Posted by & filed under Advanced Accounting.

Description: Nothing to see here, at least for the Office of the Auditor General of New Brunswick when it tries to find out about taxpayer money inside a government-created entity called Vestcor. Vestcor was legislated into existence by the Province in 2016, changing the organization managing pensions for civil servants into a private organization. It is no longer considered a Crown-corporation accountable to legislators, and, ultimately, the citizens of NB. The Auditor General wants to look into the organization for a variety of reasons, one of which is to see why it is paying some extremely generous salaries and bonuses to Vestcor management. The CBC reported that the President of the organization reportedly made close to $1.4 million in 2018.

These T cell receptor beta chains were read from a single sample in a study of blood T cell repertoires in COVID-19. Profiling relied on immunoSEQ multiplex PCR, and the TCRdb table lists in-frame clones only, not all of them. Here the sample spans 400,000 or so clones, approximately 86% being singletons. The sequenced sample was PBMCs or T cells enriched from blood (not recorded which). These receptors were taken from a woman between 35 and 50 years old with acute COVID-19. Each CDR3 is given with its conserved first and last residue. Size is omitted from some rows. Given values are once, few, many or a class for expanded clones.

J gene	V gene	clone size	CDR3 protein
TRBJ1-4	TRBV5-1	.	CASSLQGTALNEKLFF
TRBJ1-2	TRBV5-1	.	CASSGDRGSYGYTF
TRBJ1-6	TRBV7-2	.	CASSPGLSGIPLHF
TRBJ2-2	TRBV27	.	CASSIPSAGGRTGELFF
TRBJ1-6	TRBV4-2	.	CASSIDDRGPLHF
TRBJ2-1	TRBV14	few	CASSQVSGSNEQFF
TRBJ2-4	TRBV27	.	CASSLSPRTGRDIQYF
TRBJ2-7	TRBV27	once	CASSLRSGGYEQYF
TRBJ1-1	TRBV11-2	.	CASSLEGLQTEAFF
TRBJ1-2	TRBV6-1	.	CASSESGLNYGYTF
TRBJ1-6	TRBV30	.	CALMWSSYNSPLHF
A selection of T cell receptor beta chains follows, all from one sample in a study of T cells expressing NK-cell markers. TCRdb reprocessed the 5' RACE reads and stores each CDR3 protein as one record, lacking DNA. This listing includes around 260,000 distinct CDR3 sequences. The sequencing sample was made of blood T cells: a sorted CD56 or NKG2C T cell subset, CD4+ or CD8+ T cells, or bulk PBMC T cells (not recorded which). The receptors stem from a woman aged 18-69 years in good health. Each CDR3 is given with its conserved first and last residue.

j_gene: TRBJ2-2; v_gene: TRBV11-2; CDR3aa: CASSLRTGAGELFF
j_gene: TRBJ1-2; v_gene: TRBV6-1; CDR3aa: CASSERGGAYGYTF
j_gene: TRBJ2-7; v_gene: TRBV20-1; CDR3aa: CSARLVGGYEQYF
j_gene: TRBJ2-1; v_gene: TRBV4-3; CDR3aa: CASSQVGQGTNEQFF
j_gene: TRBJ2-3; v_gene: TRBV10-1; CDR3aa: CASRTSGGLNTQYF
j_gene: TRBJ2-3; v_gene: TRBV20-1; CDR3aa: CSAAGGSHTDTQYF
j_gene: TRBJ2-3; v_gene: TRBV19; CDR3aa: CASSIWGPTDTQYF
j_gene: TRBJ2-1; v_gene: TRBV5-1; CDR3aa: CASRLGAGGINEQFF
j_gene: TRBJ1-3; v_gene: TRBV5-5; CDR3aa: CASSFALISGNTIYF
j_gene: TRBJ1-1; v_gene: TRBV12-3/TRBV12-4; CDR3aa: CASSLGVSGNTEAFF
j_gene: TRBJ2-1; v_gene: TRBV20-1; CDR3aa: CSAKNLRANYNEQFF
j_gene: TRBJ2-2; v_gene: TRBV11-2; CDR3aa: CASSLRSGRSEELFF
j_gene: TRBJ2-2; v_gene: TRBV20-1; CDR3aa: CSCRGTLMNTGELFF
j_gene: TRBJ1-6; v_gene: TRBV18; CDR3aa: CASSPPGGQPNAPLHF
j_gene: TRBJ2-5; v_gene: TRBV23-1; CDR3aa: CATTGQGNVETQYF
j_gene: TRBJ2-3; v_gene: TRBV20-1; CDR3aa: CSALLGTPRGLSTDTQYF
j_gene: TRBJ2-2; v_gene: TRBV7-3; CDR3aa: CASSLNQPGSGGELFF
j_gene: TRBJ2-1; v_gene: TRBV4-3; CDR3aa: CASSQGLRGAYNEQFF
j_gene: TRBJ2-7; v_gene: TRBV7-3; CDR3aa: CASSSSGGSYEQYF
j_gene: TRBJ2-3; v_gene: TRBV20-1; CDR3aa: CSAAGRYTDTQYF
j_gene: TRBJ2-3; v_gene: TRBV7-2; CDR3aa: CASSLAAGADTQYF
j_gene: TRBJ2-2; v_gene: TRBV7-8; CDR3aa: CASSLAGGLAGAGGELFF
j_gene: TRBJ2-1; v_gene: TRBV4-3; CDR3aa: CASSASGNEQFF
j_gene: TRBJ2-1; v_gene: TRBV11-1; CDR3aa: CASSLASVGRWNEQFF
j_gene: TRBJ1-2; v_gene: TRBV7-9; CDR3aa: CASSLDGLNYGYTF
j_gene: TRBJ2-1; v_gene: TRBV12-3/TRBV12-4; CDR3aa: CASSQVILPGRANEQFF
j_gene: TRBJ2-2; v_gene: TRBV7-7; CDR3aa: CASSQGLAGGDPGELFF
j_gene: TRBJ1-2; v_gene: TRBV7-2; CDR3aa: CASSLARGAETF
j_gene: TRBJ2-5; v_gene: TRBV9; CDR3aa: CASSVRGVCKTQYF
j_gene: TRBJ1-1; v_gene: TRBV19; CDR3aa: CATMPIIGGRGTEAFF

Date:  February 24, 2021

Source:  cbc.ca

 Link: https://www.cbc.ca/news/canada/new-brunswick/newbrunswick-legislature-vestcor-auditorgeneral-1.5926276

Discussion points:

1) What do you think of this controversy? Do you think the Auditor General should be granted access?

2) In what circumstances would it make sense for a government to establish a private corporation that would not be subject to an auditor general’s review?

3) On page 2-9 of Wiley’s Financial Accounting: Tools for Business Decision-Making, we are introduced to the notion of pension and benefit obligations. Check out the public accounts (the financial statements) of your home province to determine how it accounts for its pension and benefit obligations to its employees.

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